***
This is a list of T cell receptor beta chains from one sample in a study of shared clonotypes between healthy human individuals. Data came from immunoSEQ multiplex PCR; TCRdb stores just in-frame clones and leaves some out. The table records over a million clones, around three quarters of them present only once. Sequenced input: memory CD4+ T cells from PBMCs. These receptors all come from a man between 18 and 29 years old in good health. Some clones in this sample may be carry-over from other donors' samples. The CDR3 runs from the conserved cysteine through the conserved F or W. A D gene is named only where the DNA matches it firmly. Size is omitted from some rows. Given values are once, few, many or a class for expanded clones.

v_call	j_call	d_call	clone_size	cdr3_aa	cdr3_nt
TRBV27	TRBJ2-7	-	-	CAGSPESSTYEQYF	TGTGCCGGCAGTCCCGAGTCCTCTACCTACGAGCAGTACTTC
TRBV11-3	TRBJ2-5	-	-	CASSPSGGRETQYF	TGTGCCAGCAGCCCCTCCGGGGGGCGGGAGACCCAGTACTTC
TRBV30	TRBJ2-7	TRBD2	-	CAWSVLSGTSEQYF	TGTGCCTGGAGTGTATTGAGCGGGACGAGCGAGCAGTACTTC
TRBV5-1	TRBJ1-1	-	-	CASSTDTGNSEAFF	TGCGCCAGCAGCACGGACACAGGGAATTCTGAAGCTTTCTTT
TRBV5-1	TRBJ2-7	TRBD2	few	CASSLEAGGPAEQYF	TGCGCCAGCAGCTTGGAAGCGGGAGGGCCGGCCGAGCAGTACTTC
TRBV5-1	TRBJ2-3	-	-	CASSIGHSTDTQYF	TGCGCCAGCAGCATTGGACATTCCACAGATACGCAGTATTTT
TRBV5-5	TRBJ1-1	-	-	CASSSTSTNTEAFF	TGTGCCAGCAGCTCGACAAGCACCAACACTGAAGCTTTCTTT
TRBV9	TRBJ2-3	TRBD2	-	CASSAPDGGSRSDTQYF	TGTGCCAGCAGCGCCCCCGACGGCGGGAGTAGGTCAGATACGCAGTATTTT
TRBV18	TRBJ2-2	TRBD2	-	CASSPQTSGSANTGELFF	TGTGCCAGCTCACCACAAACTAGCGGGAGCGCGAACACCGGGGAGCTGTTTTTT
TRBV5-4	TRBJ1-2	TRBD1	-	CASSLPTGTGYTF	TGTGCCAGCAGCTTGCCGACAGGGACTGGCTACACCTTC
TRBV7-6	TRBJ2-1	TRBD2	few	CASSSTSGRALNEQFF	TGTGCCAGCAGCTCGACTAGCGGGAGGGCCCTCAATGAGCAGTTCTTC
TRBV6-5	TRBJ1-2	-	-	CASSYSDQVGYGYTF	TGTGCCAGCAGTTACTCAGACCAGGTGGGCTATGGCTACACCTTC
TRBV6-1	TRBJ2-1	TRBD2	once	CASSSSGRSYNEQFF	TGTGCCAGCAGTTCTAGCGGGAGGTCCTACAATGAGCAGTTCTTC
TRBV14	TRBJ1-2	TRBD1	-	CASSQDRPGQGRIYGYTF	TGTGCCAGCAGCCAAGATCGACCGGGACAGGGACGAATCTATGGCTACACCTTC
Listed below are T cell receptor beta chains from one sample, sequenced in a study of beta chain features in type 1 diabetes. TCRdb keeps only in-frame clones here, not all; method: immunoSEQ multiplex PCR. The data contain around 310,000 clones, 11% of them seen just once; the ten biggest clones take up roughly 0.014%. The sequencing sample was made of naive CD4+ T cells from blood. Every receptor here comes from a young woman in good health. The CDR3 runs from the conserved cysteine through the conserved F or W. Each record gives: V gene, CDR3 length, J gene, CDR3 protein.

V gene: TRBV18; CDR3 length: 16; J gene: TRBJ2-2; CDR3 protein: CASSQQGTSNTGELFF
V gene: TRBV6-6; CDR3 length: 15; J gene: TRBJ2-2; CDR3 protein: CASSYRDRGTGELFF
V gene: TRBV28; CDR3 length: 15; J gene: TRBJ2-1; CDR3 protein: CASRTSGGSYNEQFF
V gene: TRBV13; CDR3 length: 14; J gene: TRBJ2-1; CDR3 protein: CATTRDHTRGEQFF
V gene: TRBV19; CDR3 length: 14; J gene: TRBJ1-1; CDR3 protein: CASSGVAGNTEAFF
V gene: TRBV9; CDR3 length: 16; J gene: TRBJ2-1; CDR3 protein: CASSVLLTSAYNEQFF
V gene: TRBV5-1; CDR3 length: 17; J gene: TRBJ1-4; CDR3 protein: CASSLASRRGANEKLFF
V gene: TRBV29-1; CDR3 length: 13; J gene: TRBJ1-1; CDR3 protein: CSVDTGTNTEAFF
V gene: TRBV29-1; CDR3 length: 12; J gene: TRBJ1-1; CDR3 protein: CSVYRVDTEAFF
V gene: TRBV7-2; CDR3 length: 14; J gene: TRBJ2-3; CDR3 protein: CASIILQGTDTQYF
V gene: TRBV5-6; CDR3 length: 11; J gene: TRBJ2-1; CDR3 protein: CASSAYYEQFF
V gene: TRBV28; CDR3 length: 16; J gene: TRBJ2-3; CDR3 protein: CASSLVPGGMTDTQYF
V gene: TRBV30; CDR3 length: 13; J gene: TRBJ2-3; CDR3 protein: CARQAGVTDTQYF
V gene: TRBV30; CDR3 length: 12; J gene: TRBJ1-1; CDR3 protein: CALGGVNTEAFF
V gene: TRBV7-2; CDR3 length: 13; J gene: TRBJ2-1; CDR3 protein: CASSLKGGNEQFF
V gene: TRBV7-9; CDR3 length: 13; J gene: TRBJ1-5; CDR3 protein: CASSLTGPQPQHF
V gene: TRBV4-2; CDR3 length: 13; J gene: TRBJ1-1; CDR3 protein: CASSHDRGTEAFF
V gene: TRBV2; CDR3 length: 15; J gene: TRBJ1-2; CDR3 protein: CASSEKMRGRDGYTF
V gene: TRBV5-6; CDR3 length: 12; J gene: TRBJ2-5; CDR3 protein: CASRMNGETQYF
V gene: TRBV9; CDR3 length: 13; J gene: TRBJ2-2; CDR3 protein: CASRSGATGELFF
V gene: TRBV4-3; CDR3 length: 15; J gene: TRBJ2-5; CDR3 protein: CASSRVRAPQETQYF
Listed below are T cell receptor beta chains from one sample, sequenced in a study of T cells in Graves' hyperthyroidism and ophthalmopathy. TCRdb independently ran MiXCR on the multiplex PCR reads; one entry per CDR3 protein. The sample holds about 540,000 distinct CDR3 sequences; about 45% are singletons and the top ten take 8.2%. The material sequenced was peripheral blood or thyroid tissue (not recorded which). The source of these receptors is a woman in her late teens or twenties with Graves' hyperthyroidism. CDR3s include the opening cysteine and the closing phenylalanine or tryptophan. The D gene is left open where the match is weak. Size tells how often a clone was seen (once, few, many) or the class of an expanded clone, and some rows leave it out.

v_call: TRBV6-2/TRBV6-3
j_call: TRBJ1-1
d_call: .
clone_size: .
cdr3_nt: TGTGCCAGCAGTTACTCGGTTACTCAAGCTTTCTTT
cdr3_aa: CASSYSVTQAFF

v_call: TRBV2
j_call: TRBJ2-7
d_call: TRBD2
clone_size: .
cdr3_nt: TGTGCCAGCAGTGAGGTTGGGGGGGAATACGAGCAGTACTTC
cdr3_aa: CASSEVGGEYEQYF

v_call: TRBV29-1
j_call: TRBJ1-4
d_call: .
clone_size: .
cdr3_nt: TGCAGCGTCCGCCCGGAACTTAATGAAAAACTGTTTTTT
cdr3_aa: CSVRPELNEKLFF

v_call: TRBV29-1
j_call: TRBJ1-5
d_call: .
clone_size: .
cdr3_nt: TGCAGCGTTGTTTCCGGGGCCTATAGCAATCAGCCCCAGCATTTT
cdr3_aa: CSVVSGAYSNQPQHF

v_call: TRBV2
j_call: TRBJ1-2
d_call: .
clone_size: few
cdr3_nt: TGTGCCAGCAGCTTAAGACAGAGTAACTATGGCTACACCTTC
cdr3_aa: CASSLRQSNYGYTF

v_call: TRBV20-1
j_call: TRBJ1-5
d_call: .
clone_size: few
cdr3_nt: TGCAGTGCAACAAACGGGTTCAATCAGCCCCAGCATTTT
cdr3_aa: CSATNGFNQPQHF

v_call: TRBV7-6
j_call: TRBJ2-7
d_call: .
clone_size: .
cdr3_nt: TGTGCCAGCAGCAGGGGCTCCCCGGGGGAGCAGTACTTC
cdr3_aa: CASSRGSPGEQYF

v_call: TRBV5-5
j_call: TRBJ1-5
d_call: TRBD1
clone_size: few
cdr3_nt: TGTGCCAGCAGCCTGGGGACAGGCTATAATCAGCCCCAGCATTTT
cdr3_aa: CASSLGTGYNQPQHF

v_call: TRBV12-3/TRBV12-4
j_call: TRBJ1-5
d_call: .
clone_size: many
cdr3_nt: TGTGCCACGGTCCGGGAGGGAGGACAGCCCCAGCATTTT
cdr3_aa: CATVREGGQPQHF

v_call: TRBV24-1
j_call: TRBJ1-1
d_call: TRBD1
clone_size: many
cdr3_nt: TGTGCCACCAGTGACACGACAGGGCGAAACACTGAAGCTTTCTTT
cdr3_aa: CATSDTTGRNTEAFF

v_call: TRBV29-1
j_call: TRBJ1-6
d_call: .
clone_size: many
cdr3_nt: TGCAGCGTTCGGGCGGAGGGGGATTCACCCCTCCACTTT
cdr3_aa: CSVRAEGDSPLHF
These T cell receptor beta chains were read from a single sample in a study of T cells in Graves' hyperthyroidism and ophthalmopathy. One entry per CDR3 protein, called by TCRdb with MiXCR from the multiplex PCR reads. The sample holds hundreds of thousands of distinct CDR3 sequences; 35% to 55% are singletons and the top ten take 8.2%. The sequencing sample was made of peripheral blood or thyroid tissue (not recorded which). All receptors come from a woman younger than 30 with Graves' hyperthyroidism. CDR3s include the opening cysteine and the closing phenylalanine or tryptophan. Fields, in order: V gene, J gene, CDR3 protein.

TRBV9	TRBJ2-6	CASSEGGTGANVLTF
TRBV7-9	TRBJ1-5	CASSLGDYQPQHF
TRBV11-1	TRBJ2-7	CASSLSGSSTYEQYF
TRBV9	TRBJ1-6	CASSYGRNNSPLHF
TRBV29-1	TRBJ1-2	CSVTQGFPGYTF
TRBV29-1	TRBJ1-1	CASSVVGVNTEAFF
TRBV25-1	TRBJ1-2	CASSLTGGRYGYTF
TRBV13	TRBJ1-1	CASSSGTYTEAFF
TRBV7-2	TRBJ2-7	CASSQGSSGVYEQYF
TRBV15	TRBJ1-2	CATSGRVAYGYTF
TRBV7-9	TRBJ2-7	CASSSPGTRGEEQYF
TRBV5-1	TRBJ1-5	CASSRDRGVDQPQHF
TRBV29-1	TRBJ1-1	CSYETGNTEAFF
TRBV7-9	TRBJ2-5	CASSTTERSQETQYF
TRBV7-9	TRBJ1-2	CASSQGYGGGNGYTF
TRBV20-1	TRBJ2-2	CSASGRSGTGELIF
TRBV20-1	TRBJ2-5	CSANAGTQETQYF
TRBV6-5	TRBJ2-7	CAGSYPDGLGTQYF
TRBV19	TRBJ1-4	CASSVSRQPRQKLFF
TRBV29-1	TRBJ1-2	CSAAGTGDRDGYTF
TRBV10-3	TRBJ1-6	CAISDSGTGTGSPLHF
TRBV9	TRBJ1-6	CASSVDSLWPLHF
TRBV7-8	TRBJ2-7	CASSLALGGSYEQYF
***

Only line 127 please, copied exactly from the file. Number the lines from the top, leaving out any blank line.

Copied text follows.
TRBV10-3	TRBJ1-6	CAISDSGTGTGSPLHF